3. Pour the mixture into a clean bowl and cover the surface directly with some cling-film to prevent a skin forming. Allow to cool completely and then refrigerate for at least an hour.
Choux rings:
5. Preheat oven to 180C/Fan Oven 160C/Gas Mark 4. Line two large baking trays with non-stick baking parchment, onto which you have drawn 8 x 10cm circles, and set aside.
6. Place water and butter in a medium sized saucepan over a moderate heat. Allow the butter to melt and just come up to the boil. Remove from the heat and immediately add all the flour to the saucepan and using a wooden spoon beat well until well combined.
7. Place the saucepan over a low heat and allow to cook, beating constantly until the mixture begins to form a ball and come away from the sides of the saucepan. This will take approximately 60-90 seconds. Remove from the heat and set aside for 5 minutes to cool slightly.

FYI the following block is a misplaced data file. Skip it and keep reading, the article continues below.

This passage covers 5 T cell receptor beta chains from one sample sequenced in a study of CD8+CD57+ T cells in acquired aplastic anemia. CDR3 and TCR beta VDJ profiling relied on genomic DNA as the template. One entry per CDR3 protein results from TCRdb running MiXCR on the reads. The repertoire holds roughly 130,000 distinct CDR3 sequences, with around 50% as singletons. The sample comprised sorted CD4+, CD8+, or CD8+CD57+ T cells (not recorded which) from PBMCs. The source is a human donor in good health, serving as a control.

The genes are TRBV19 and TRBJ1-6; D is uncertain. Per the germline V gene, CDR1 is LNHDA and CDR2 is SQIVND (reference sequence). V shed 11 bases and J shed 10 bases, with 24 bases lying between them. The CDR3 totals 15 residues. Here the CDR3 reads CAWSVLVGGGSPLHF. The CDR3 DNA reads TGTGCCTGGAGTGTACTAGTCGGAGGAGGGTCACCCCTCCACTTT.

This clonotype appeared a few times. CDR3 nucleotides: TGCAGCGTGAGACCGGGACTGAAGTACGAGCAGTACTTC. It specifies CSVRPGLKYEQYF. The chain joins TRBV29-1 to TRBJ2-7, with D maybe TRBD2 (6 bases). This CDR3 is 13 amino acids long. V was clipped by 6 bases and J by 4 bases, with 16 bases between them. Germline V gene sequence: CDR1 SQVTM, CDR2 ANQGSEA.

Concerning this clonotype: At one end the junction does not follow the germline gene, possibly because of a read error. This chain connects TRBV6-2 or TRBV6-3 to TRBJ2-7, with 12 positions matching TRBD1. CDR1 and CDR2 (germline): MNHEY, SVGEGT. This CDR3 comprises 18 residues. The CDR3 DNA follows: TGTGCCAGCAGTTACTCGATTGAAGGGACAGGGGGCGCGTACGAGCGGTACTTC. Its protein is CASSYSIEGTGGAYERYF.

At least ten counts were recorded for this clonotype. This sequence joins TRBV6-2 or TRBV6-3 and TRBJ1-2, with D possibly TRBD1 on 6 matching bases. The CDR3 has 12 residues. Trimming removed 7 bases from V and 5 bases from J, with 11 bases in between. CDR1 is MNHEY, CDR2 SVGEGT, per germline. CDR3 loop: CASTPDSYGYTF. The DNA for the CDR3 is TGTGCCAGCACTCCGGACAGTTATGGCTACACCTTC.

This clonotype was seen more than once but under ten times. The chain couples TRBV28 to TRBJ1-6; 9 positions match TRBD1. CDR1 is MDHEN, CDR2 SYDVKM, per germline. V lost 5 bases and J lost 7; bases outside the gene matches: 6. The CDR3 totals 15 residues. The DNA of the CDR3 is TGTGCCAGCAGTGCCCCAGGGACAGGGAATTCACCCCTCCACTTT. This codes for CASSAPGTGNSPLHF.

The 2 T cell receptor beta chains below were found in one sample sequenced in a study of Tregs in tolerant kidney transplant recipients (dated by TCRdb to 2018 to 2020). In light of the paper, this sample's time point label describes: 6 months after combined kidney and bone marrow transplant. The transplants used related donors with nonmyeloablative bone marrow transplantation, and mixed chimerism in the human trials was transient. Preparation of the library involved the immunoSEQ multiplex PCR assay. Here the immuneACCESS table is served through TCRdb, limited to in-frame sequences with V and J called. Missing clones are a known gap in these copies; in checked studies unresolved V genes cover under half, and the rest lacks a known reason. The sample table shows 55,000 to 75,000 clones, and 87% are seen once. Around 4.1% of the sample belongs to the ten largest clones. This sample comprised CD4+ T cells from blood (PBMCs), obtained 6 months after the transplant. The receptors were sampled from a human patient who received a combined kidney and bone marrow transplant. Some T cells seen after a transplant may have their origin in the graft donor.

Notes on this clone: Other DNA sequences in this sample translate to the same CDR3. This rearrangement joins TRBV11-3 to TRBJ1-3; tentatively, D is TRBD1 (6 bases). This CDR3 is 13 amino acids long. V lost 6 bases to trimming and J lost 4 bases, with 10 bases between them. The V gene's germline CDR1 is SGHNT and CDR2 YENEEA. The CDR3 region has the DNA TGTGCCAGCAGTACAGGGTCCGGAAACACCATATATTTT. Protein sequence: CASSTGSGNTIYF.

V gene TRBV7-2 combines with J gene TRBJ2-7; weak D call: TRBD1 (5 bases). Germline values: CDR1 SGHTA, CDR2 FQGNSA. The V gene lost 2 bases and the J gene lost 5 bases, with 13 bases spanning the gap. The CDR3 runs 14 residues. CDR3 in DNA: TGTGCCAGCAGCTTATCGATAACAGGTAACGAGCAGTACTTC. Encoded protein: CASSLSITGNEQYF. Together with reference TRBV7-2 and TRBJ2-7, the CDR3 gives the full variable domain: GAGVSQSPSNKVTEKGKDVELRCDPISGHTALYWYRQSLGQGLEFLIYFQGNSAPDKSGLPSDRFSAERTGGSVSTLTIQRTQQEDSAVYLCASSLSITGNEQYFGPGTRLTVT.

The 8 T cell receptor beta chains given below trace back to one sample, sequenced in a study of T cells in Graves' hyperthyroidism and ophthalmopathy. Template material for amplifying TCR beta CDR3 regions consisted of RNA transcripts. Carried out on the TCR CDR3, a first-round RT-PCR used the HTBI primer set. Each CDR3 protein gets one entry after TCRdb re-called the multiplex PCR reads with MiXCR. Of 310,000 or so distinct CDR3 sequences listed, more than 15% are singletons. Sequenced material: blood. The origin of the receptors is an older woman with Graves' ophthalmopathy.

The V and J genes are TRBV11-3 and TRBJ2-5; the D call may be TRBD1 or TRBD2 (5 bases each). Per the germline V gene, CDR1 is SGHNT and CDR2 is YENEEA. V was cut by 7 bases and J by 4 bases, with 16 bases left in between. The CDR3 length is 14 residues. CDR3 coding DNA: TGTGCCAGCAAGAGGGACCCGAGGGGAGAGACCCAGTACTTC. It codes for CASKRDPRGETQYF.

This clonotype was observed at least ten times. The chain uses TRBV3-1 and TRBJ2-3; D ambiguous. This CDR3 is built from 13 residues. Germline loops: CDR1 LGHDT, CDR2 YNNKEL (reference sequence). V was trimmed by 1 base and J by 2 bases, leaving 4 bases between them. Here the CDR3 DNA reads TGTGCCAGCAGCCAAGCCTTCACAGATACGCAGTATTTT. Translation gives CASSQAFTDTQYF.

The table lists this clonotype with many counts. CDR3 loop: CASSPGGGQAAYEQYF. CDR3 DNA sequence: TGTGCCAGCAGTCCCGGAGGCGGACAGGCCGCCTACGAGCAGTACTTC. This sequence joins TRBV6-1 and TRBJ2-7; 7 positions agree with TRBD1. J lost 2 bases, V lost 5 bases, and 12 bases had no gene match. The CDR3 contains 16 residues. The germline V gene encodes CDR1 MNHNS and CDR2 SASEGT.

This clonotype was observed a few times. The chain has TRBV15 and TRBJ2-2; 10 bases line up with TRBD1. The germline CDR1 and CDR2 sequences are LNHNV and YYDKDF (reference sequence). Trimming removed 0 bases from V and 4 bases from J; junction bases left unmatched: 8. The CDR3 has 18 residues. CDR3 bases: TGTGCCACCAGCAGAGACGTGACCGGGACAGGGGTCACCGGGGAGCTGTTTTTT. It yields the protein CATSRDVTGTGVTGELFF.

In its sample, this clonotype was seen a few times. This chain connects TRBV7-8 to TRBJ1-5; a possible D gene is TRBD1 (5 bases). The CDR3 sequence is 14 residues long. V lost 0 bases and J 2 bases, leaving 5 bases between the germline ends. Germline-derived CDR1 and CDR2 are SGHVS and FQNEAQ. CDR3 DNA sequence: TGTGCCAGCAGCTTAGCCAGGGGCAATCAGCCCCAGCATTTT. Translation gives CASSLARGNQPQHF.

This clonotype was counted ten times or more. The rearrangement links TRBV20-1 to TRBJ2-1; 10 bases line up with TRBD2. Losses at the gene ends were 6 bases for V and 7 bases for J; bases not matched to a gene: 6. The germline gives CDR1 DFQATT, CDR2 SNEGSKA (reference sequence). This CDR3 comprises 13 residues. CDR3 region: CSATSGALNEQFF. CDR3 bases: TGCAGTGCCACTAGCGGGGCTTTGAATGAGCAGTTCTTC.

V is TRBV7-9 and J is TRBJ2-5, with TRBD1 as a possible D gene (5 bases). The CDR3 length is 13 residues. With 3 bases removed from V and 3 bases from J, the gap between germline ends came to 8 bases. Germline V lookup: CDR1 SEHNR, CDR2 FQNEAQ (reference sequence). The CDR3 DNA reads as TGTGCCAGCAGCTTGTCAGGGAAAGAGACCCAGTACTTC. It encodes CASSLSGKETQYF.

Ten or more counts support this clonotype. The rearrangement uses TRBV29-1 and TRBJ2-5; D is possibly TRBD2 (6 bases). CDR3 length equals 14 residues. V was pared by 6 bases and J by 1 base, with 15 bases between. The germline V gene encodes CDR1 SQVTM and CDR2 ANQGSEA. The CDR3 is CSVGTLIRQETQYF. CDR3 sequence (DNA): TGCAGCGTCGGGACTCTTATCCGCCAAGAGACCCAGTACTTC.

8. Add the eggs gradually to the flour mixture, beating vigorously so that it is well incorporated. (You may not need all the egg, so do add bit-by-bit). The mixture should fall from the spoon, but still be relatively stiff and still hold its shape.
9. Place the mixture into a disposable piping bag filled with a 1cm star nozzle. Using the circles you previously drew on the baking parchment as a guide, pipe out rings of the choux pastry. Using a pastry brush lightly brush the choux rings with a little extra beaten egg and sprinkle over the flaked almonds.
10. Place in the preheated oven and bake for 30 minutes and then turn off the oven but do not remove the choux rings. Let cool in the oven for a further 30 minutes and then remove and allow to finish cooling completely.
To finish:
11. Remove the mousseline from the fridge. Using a hand held electric mixer beat the remaining 125g butter in a mixing bowl until softened. Gradually add the chilled mousseline mixture, making sure that it is fully combined. Add the praline paste and also mix this in well.